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The Role of Affective and Cognitive-Executive Processes and Structural Brain Abnormalities on Social Adjustment in Pediatric Brain Tumor Survivors

University of Calgary
Fiona Schulte, PhD
Grant Type: 
Psychosocial Grants
Year Awarded: 
Type of Childhood Cancer: 
Brain Tumors
Project Description: 


Pediatric brain tumor survivors (PBTS) experience difficulties with social adjustment. These difficulties have been found to worsen with time and impact survivors' quality of life, school outcomes and future employment. Social adjustment difficulties are a serious health risk that have been found to be comparable to the health risks associated with drinking and smoking. The ability to improve social adjustment in PBTS has been limited by a lack of understanding of the predictors of social adjustment difficulties in this population.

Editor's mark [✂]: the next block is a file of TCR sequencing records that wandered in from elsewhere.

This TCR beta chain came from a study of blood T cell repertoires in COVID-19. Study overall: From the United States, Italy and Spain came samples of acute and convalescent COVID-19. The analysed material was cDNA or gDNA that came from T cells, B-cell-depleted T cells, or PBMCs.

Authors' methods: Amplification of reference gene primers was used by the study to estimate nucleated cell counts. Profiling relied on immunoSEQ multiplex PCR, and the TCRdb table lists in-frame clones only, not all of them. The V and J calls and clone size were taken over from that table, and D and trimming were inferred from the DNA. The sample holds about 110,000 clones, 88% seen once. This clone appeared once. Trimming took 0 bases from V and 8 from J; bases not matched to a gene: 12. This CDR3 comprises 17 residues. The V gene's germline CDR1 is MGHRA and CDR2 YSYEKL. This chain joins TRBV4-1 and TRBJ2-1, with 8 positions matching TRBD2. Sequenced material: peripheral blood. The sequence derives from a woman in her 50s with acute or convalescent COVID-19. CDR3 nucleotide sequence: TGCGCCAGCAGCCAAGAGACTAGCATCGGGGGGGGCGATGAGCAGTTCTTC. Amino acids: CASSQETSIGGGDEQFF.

Project Goal

The goals of the current study are to identify some of the factors that might be contributing to social adjustment difficulties in PBTS. Forty-three PBTS who have been diagnosed with a brain tumor within the last 10 years and 43 healthy children who have not had a brain tumor will be invited to participate and complete some tests that will assess various aspects of their social adjustment. They will also undergo imaging of their brain (MRI) that will aim to see whether there may be brain abnormalities caused by their brain tumor treatment that are linked to social adjustment difficulties. Their parents, teachers and classroom peers will also complete measures designed to assess the social adjustment of the PBTS and healthy children. This study will identify some of the predictors of social adjustment in PBTS. This will help us learn to better identify which survivors may be at greatest risk of social adjustment difficulties and to design better treatments to help these survivors.

"Pediatric brain tumor survivors suffer multiple psychosocial late effects. The ALSF Psychosocial Launch Grant will advance our understanding of survivors' social difficulties, improve our knowledge of children at risk for social difficulties and help design better treatments." -- Fiona Schulte